When it comes to brands, we have more options than ever before, but the way that we make decisions on who we use, what we buy and who we work for, have changed considerably over the last few years.
Although statistics vary across the globe, it seems pretty consistent that roughly only a third of people trust the brands they use. That is so low when you consider the services we use and things we buy... and then in our world of recruitment how does that translate to people making decisions on where and who they want to work for?
Take a moment to think about the brands that you trust the most. And ask yourself whether they tell good stories? Telling good stories is what builds confidence and trust in brands. Every brand has many stories to tell but it’s the way you tell them to your audience, your customers, your advocates.
My trusted brands sometimes change, and that’s expected, but the common theme with all of them is that they talk to me, they resonate with me, they do good things, and I genuinely believe they will do the right thing.
When I started in recruitment, I feel like the number one motivator for people making decisions on where they wanted to work was money, closely followed by job title. But in my experience, we have seen a shift in motivators. Growing trends talk to an increase in flexible working patterns whether it be flexible working hours, increased annual leave, and more recently to individuals’ wellbeing and social responsibility of businesses. And it’s not just with one group that we’re seeing this trend, we’re talking about a shift among all groups about what is important to them. It’s not enough for companies to have a policy document about what matters, candidates want to understand that they genuinely care about the things that are important to them.
We’re seeing this trend at Tribe; our conversations have evolved with our partners and now we are asking them to tell their brand story. Why do they work there? What are their values? What matters to your brand? Some find it easy to answer, and some don’t. The ones that find it easy to articulate may find it easier to attract people, and the ‘right' people because it's from a more genuine place, and the ones who don’t know how to answer that question (without a script) may need to search a little deeper to be able to engage people looking for new opportunities.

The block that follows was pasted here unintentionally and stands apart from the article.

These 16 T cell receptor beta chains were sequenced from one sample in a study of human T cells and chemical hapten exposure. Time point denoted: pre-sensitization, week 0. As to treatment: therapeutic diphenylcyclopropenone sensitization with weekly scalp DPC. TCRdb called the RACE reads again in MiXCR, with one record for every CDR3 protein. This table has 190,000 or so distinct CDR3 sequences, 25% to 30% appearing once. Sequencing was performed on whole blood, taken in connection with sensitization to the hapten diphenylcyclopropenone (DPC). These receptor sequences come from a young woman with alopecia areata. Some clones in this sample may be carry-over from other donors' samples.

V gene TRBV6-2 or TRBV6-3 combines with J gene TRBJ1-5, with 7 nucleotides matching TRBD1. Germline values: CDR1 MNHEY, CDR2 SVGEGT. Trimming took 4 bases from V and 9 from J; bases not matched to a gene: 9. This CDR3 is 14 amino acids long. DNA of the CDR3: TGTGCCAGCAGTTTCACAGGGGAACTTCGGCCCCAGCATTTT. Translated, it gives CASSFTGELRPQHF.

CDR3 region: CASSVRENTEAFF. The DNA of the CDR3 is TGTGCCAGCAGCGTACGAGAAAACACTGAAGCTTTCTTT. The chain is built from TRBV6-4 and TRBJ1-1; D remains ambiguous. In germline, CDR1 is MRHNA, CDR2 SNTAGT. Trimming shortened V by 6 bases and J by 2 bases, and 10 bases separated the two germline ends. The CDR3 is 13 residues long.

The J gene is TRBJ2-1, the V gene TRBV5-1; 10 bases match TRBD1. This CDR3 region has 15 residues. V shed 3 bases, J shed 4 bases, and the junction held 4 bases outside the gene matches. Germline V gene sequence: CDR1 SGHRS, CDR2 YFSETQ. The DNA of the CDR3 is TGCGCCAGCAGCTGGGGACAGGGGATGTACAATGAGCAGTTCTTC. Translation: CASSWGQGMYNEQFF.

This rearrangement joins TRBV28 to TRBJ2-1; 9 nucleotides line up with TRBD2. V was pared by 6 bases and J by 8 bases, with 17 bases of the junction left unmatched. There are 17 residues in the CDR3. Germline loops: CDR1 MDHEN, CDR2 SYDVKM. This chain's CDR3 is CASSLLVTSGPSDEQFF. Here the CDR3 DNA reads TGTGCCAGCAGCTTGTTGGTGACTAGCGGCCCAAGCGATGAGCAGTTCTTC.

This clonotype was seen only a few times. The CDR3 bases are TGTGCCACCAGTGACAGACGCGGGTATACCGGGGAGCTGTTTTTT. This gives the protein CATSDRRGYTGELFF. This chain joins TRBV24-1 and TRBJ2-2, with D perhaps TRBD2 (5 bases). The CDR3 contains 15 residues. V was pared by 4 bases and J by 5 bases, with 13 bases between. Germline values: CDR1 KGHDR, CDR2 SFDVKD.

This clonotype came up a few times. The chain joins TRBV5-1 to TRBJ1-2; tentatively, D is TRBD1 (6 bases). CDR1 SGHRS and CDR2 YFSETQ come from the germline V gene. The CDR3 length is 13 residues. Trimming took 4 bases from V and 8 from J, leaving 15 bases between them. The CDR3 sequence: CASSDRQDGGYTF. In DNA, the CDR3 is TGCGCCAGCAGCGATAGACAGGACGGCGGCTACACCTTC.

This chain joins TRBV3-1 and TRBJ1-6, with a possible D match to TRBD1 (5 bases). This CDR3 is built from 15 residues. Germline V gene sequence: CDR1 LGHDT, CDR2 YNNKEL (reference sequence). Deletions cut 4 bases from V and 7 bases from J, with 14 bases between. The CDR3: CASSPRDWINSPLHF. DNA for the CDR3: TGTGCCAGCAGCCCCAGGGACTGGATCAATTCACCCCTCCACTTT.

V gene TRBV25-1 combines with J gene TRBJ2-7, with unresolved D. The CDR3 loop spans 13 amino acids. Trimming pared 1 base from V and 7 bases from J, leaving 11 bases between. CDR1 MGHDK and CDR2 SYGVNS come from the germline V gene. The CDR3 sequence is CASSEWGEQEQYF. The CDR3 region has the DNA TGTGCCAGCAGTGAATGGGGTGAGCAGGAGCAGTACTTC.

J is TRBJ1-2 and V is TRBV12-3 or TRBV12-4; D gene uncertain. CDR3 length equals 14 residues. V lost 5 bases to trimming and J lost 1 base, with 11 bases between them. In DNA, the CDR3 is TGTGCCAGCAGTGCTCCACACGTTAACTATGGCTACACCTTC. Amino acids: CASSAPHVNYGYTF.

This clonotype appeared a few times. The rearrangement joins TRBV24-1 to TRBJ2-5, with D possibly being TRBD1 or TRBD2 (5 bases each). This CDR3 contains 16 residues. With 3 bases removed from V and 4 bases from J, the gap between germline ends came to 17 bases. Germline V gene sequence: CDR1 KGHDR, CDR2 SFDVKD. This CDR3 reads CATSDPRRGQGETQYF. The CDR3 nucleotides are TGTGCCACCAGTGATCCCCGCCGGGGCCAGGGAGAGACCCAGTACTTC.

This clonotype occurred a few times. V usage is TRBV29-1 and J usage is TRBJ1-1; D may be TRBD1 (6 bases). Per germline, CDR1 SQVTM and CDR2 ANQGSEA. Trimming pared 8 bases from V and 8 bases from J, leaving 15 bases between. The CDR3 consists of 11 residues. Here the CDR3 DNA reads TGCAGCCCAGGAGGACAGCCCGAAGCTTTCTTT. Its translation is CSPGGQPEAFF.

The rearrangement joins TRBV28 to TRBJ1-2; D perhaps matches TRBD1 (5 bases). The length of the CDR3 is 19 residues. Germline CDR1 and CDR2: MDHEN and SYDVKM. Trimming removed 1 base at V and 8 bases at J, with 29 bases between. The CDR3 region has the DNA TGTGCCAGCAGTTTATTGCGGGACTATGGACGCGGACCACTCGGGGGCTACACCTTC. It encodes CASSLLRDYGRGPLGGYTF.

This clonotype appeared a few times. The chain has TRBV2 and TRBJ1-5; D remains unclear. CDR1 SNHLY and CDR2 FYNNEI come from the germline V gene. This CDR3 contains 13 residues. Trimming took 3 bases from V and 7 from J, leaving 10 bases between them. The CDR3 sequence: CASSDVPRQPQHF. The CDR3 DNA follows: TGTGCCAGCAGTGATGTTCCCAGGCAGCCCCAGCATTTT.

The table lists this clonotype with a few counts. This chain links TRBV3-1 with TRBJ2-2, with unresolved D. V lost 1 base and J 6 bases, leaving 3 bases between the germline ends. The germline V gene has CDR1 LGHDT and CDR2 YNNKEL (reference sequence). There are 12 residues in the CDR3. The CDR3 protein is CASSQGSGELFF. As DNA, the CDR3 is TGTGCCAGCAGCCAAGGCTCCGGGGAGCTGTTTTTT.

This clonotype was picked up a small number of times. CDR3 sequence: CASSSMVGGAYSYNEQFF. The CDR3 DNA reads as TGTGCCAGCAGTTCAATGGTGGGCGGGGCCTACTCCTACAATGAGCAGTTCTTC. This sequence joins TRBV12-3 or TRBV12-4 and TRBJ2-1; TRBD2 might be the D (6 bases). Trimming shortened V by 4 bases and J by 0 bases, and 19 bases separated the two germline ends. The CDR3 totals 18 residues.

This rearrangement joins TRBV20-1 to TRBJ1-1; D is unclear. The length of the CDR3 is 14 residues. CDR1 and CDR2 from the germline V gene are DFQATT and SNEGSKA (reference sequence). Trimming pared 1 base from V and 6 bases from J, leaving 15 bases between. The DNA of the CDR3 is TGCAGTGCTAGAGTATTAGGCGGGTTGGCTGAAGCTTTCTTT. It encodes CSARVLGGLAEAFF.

Have you thought about your brand this way? How do you tell the broad story to people? Which essentially means how do you tell a story to talent that you would want to attract? To your next customer, to your next staff member, your next hire?
Here are some questions that are a good starting point for you to work out your pitch to attract your future talent to your brand.
Values really matter to people – how do you articulate yours?
Can you remember your values? Can you genuinely tell stories about each value and what they mean to you? If you can’t, practice how you articulate your values and ensure you have relatable story for each one that brings them to life.
We have four simple values “Be yourself, Be Brave, Be there for others, Be first”. We created our values as a team over a four-month process and therefore the stories that sit behind these values have been authentically created.
It matters to people what you care about - who is in your work community?
Do you just say you care about things or do you do something about it? What is your contribution to your community? Or how is your contributing to your community measured? Whether it’s the environment, charities, not for profits, think about what your business does differently that makes you feel proud to work there.
We talk about our wider tribe of organisations with most people we meet, they are a very special part of us. Contributing doesn’t always have to involve big things, small changes can make an impact too. For example, earlier this year we switched our candidate gift provider to The Cookie Project, a social enterprise that hires people with disabilities to make delicious cookies. A simple but positive change and we love telling their story and being part of their community.
Crisis management – how would your brand act in bad times?
Hand on heart, what would your business do and how would your leaders react if you become the centre of a crisis in the public eye? Would you be prepared?
This may or may not be something you have the capability to develop in house. If it’s not, then reach out to the experts. We recently spoke with Ziena Jalil a Partner at Senate and an International Speaker about how to make sure your business is ready, what the video now
Service - what does service mean to your brand and therefore staff?
How do you articulate what good service looks like to you when meeting new talent and why is your proposition different to your competitors? How do you know that everybody puts the same value on service?
What service means to one person could mean a totally different thing to your organisation. Again, going back to purpose, people want to work at a business that they are proud to say they work at. After a yoga class you want to feel comfortable telling people where you work because you are confident with the service your business is offering. At Tribe, we measure consultants’ NPS score which gives us an indication of whether people understand how important it is to us.
All I guess I’m saying is take some time to ask yourself these questions. We all know trust in brands is something important for all of us, so make sure you understand a) why you trust the brand/company/organisation you work for and b) how to articulate that. It matters to all of us...